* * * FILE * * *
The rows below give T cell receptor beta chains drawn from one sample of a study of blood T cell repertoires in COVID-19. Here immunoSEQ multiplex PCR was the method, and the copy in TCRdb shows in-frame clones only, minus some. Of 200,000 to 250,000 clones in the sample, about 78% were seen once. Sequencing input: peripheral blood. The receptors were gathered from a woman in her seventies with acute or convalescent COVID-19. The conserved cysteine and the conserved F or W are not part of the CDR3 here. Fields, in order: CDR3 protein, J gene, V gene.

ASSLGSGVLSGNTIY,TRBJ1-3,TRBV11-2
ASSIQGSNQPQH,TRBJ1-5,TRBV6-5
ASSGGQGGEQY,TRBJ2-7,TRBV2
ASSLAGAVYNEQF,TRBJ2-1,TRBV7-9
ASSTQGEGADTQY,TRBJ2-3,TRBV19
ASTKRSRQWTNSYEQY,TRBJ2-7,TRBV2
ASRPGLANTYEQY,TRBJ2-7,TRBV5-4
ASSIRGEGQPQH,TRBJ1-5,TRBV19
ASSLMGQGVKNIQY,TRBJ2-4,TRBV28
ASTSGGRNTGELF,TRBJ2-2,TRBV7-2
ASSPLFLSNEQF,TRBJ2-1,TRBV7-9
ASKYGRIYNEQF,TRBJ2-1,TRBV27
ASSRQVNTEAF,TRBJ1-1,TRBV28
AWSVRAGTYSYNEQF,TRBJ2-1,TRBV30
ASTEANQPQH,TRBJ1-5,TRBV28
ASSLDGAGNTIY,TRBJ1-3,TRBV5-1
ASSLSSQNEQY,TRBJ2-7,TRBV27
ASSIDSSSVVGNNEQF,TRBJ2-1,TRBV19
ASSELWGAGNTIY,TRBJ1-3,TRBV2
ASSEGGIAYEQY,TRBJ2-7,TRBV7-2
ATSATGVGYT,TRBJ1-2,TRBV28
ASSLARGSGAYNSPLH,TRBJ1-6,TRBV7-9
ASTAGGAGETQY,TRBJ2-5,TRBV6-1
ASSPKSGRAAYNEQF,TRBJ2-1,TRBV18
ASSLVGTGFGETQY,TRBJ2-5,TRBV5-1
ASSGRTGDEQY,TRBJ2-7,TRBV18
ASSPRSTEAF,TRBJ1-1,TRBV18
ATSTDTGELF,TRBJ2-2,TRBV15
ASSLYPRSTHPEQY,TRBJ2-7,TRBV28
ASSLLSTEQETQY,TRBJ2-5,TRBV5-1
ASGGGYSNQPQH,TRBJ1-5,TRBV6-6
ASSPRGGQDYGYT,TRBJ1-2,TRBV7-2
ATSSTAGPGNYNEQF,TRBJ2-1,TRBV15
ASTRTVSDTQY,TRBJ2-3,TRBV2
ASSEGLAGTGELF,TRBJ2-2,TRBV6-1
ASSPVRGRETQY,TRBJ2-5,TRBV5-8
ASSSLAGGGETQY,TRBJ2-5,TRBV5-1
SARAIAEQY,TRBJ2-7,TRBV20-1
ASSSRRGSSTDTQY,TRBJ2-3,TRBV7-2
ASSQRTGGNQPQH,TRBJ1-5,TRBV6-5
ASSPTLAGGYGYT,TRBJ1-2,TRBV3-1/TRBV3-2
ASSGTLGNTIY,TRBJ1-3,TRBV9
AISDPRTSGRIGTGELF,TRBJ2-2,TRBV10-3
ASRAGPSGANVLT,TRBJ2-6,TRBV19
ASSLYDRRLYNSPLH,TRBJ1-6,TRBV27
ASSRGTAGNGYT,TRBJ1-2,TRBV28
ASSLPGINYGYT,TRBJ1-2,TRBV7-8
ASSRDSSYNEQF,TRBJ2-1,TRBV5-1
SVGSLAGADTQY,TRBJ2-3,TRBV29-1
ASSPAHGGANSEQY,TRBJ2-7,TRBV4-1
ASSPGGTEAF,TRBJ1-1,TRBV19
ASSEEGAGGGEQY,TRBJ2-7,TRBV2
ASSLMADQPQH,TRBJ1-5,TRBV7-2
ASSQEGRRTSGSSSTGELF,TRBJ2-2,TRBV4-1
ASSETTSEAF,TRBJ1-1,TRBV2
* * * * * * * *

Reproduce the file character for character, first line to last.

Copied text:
The rows below give T cell receptor beta chains drawn from one sample of a study of blood T cell repertoires in COVID-19. Here immunoSEQ multiplex PCR was the method, and the copy in TCRdb shows in-frame clones only, minus some. Of 200,000 to 250,000 clones in the sample, about 78% were seen once. Sequencing input: peripheral blood. The receptors were gathered from a woman in her seventies with acute or convalescent COVID-19. The conserved cysteine and the conserved F or W are not part of the CDR3 here. Fields, in order: CDR3 protein, J gene, V gene.

ASSLGSGVLSGNTIY,TRBJ1-3,TRBV11-2
ASSIQGSNQPQH,TRBJ1-5,TRBV6-5
ASSGGQGGEQY,TRBJ2-7,TRBV2
ASSLAGAVYNEQF,TRBJ2-1,TRBV7-9
ASSTQGEGADTQY,TRBJ2-3,TRBV19
ASTKRSRQWTNSYEQY,TRBJ2-7,TRBV2
ASRPGLANTYEQY,TRBJ2-7,TRBV5-4
ASSIRGEGQPQH,TRBJ1-5,TRBV19
ASSLMGQGVKNIQY,TRBJ2-4,TRBV28
ASTSGGRNTGELF,TRBJ2-2,TRBV7-2
ASSPLFLSNEQF,TRBJ2-1,TRBV7-9
ASKYGRIYNEQF,TRBJ2-1,TRBV27
ASSRQVNTEAF,TRBJ1-1,TRBV28
AWSVRAGTYSYNEQF,TRBJ2-1,TRBV30
ASTEANQPQH,TRBJ1-5,TRBV28
ASSLDGAGNTIY,TRBJ1-3,TRBV5-1
ASSLSSQNEQY,TRBJ2-7,TRBV27
ASSIDSSSVVGNNEQF,TRBJ2-1,TRBV19
ASSELWGAGNTIY,TRBJ1-3,TRBV2
ASSEGGIAYEQY,TRBJ2-7,TRBV7-2
ATSATGVGYT,TRBJ1-2,TRBV28
ASSLARGSGAYNSPLH,TRBJ1-6,TRBV7-9
ASTAGGAGETQY,TRBJ2-5,TRBV6-1
ASSPKSGRAAYNEQF,TRBJ2-1,TRBV18
ASSLVGTGFGETQY,TRBJ2-5,TRBV5-1
ASSGRTGDEQY,TRBJ2-7,TRBV18
ASSPRSTEAF,TRBJ1-1,TRBV18
ATSTDTGELF,TRBJ2-2,TRBV15
ASSLYPRSTHPEQY,TRBJ2-7,TRBV28
ASSLLSTEQETQY,TRBJ2-5,TRBV5-1
ASGGGYSNQPQH,TRBJ1-5,TRBV6-6
ASSPRGGQDYGYT,TRBJ1-2,TRBV7-2
ATSSTAGPGNYNEQF,TRBJ2-1,TRBV15
ASTRTVSDTQY,TRBJ2-3,TRBV2
ASSEGLAGTGELF,TRBJ2-2,TRBV6-1
ASSPVRGRETQY,TRBJ2-5,TRBV5-8
ASSSLAGGGETQY,TRBJ2-5,TRBV5-1
SARAIAEQY,TRBJ2-7,TRBV20-1
ASSSRRGSSTDTQY,TRBJ2-3,TRBV7-2
ASSQRTGGNQPQH,TRBJ1-5,TRBV6-5
ASSPTLAGGYGYT,TRBJ1-2,TRBV3-1/TRBV3-2
ASSGTLGNTIY,TRBJ1-3,TRBV9
AISDPRTSGRIGTGELF,TRBJ2-2,TRBV10-3
ASRAGPSGANVLT,TRBJ2-6,TRBV19
ASSLYDRRLYNSPLH,TRBJ1-6,TRBV27
ASSRGTAGNGYT,TRBJ1-2,TRBV28
ASSLPGINYGYT,TRBJ1-2,TRBV7-8
ASSRDSSYNEQF,TRBJ2-1,TRBV5-1
SVGSLAGADTQY,TRBJ2-3,TRBV29-1
ASSPAHGGANSEQY,TRBJ2-7,TRBV4-1
ASSPGGTEAF,TRBJ1-1,TRBV19
ASSEEGAGGGEQY,TRBJ2-7,TRBV2
ASSLMADQPQH,TRBJ1-5,TRBV7-2
ASSQEGRRTSGSSSTGELF,TRBJ2-2,TRBV4-1
ASSETTSEAF,TRBJ1-1,TRBV2